The Fair Work Ombudsman has announced that a new entitlement to Paid Family and Domestic Violence Leave will come into effect from next year. This will be an additional paid leave entitlement separate to the current Personal leave and Annual leave provisions.

Employees who are experiencing domestic violence will now be able to access 10 days of paid Family and Domestic Violence leave each year. The leave can be taken by employees to deal with the impact of family and domestic violence. This includes (but isn’t limited to) taking time to:

  • make arrangements for their safety, or the safety of a family member
  • attend court hearings
  • access police services
  • attend counselling services
  • attend appointments with medical, financial, or legal professionals

Employees are entitled to the full 10 days from the day they start work – unlike other forms of leave they don’t have to build it up over time. The 10 days renews on the date of their employment anniversary but doesn’t accumulate from year to year if it isn’t used.

The leave doesn’t need to be taken all at once and can be taken as partial, single, or multiple days.

 

What date do these changes take effect?

From 1 February 2023 for non-small business employers – (employers with 15 or more employees as of 1 February 2023).

From 1 August 2023 for small business employers – (employers with less than 15 employees as of 1 February 2023).

 

Who do these changes apply to?

The new entitlement applies to all employees (including Casual employees) who are covered by the Fair Work (National) system.

The entitlement will not apply to employees and employers who are covered by the state system such as Sole Traders and Partnerships, however these employees will still be able to access the existing 5 days of unpaid Family and Domestic Violence leave.

 

How are payments calculated?

Full-time and part-time employees can take paid Family and Domestic Violence Leave at their full pay rate for the hours they would have worked if they weren’t on leave.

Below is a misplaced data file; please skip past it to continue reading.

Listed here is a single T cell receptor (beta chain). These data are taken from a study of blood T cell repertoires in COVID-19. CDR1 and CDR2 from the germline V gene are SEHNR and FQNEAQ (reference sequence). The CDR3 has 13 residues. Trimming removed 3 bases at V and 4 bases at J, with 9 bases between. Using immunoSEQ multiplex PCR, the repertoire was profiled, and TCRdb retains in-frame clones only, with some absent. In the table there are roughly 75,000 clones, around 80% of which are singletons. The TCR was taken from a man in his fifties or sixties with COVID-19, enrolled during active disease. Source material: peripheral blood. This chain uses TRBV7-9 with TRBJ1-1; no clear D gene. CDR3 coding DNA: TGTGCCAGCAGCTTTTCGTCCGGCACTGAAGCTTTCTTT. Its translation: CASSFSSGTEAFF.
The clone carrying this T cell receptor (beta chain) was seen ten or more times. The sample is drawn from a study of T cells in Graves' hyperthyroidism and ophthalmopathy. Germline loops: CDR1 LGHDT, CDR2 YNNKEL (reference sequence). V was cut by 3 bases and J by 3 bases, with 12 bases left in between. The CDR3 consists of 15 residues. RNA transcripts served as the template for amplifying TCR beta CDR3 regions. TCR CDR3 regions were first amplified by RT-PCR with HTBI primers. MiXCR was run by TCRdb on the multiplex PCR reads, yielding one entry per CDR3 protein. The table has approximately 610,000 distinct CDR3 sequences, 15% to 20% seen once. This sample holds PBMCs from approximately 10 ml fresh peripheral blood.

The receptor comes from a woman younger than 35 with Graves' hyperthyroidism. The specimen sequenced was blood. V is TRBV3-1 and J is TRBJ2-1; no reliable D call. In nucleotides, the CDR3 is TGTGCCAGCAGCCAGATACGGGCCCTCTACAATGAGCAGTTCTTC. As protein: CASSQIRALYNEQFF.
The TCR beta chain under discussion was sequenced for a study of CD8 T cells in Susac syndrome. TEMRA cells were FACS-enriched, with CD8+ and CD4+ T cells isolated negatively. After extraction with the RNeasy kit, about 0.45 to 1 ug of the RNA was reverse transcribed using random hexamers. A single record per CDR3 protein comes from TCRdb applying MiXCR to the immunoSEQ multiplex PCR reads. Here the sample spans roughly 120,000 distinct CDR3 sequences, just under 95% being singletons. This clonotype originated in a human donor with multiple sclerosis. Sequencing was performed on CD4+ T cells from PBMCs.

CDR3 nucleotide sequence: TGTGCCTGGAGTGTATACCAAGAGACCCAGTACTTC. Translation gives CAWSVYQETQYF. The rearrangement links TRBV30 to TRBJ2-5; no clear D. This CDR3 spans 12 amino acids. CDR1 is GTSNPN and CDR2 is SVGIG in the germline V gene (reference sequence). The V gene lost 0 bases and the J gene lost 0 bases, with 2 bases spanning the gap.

Casual employees will be paid at their full pay rate for the hours they were rostered to work in the period they took leave.

An employee’s full pay rate is their base rate plus any:

  • incentive-based payments and bonuses
  • loadings
  • monetary allowances
  • overtime or penalty rates
  • any other separately identifiable amounts.

 

Notice and Evidence Requirements

Like other forms of leave, staff who wish to access Family and Domestic Violence leave must provide suitable notice and evidence requirements to their employer.

If an employee wishes to take paid Family and Domestic Violence Leave, they must let you know as soon as possible, however this notice could be after the leave has already started.

Employers have the right to ask their employee for evidence to show that the employee needs to do something to deal with family and domestic violence and it’s not practical to do that outside of their hours of work.

Types of evidence can include:

  • documents issued by the police service
  • documents issued by a court
  • family violence support service documents, or
  • a statutory declaration

The evidence has to convince a reasonable person that the employee took the leave to deal with the impact of family and domestic violence.

If the employee doesn’t provide the requested evidence, they may not get paid Family and Domestic Violence Leave.

 

What do I need to do?

If you are an employer covered by the Fair Work (National) system, you must ensure you allow your employees to access this leave entitlement where they are eligible and they provide the required notice and evidence requirements.

Upon the changes taking effect, you may wish to review your existing employment contracts or policy documents and provide training to Managers and Supervisors who will be handling leave enquiries and approvals.

You must also take reasonably practicable steps to keep any information about an employee’s family or domestic violence situation confidential.

Paid Family and Domestic Violence Leave
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